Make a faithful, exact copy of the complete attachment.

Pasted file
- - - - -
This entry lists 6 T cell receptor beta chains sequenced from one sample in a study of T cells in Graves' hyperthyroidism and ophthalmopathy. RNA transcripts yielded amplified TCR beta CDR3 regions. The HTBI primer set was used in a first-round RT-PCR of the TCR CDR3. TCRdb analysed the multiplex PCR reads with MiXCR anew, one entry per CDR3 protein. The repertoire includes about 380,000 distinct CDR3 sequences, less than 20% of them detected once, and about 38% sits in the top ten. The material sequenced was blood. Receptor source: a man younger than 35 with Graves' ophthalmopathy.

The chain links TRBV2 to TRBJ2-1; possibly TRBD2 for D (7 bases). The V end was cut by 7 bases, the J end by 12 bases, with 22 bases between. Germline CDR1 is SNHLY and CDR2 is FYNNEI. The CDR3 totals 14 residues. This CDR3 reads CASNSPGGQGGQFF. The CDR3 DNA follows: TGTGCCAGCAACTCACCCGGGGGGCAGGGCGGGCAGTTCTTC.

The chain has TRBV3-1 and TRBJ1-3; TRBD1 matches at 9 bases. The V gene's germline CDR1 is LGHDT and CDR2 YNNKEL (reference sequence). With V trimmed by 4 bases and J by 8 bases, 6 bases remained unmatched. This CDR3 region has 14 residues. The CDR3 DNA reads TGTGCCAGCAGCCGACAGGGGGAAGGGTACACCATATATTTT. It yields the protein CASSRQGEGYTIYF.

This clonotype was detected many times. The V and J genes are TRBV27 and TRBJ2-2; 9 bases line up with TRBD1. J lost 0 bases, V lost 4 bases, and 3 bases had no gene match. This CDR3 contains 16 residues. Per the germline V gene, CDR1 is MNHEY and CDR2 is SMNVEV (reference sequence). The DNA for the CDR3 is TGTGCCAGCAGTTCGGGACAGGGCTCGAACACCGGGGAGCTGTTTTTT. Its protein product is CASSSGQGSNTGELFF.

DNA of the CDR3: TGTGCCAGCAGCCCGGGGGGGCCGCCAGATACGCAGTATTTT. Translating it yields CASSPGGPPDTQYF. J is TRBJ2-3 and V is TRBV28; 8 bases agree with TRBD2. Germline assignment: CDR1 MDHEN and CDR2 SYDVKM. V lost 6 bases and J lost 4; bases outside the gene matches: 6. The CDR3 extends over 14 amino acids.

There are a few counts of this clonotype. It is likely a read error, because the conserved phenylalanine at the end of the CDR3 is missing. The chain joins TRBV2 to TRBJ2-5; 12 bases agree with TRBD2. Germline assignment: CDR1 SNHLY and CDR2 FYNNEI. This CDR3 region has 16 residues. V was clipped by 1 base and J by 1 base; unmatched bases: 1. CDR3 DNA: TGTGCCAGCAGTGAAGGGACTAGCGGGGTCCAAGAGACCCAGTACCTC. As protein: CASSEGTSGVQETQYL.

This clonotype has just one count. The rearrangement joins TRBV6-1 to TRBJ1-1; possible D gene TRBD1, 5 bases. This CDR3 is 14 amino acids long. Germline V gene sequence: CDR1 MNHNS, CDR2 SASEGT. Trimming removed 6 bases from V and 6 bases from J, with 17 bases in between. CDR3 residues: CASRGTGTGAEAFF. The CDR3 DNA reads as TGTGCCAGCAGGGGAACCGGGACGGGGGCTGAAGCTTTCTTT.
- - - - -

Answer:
This entry lists 6 T cell receptor beta chains sequenced from one sample in a study of T cells in Graves' hyperthyroidism and ophthalmopathy. RNA transcripts yielded amplified TCR beta CDR3 regions. The HTBI primer set was used in a first-round RT-PCR of the TCR CDR3. TCRdb analysed the multiplex PCR reads with MiXCR anew, one entry per CDR3 protein. The repertoire includes about 380,000 distinct CDR3 sequences, less than 20% of them detected once, and about 38% sits in the top ten. The material sequenced was blood. Receptor source: a man younger than 35 with Graves' ophthalmopathy.

The chain links TRBV2 to TRBJ2-1; possibly TRBD2 for D (7 bases). The V end was cut by 7 bases, the J end by 12 bases, with 22 bases between. Germline CDR1 is SNHLY and CDR2 is FYNNEI. The CDR3 totals 14 residues. This CDR3 reads CASNSPGGQGGQFF. The CDR3 DNA follows: TGTGCCAGCAACTCACCCGGGGGGCAGGGCGGGCAGTTCTTC.

The chain has TRBV3-1 and TRBJ1-3; TRBD1 matches at 9 bases. The V gene's germline CDR1 is LGHDT and CDR2 YNNKEL (reference sequence). With V trimmed by 4 bases and J by 8 bases, 6 bases remained unmatched. This CDR3 region has 14 residues. The CDR3 DNA reads TGTGCCAGCAGCCGACAGGGGGAAGGGTACACCATATATTTT. It yields the protein CASSRQGEGYTIYF.

This clonotype was detected many times. The V and J genes are TRBV27 and TRBJ2-2; 9 bases line up with TRBD1. J lost 0 bases, V lost 4 bases, and 3 bases had no gene match. This CDR3 contains 16 residues. Per the germline V gene, CDR1 is MNHEY and CDR2 is SMNVEV (reference sequence). The DNA for the CDR3 is TGTGCCAGCAGTTCGGGACAGGGCTCGAACACCGGGGAGCTGTTTTTT. Its protein product is CASSSGQGSNTGELFF.

DNA of the CDR3: TGTGCCAGCAGCCCGGGGGGGCCGCCAGATACGCAGTATTTT. Translating it yields CASSPGGPPDTQYF. J is TRBJ2-3 and V is TRBV28; 8 bases agree with TRBD2. Germline assignment: CDR1 MDHEN and CDR2 SYDVKM. V lost 6 bases and J lost 4; bases outside the gene matches: 6. The CDR3 extends over 14 amino acids.

There are a few counts of this clonotype. It is likely a read error, because the conserved phenylalanine at the end of the CDR3 is missing. The chain joins TRBV2 to TRBJ2-5; 12 bases agree with TRBD2. Germline assignment: CDR1 SNHLY and CDR2 FYNNEI. This CDR3 region has 16 residues. V was clipped by 1 base and J by 1 base; unmatched bases: 1. CDR3 DNA: TGTGCCAGCAGTGAAGGGACTAGCGGGGTCCAAGAGACCCAGTACCTC. As protein: CASSEGTSGVQETQYL.

This clonotype has just one count. The rearrangement joins TRBV6-1 to TRBJ1-1; possible D gene TRBD1, 5 bases. This CDR3 is 14 amino acids long. Germline V gene sequence: CDR1 MNHNS, CDR2 SASEGT. Trimming removed 6 bases from V and 6 bases from J, with 17 bases in between. CDR3 residues: CASRGTGTGAEAFF. The CDR3 DNA reads as TGTGCCAGCAGGGGAACCGGGACGGGGGCTGAAGCTTTCTTT.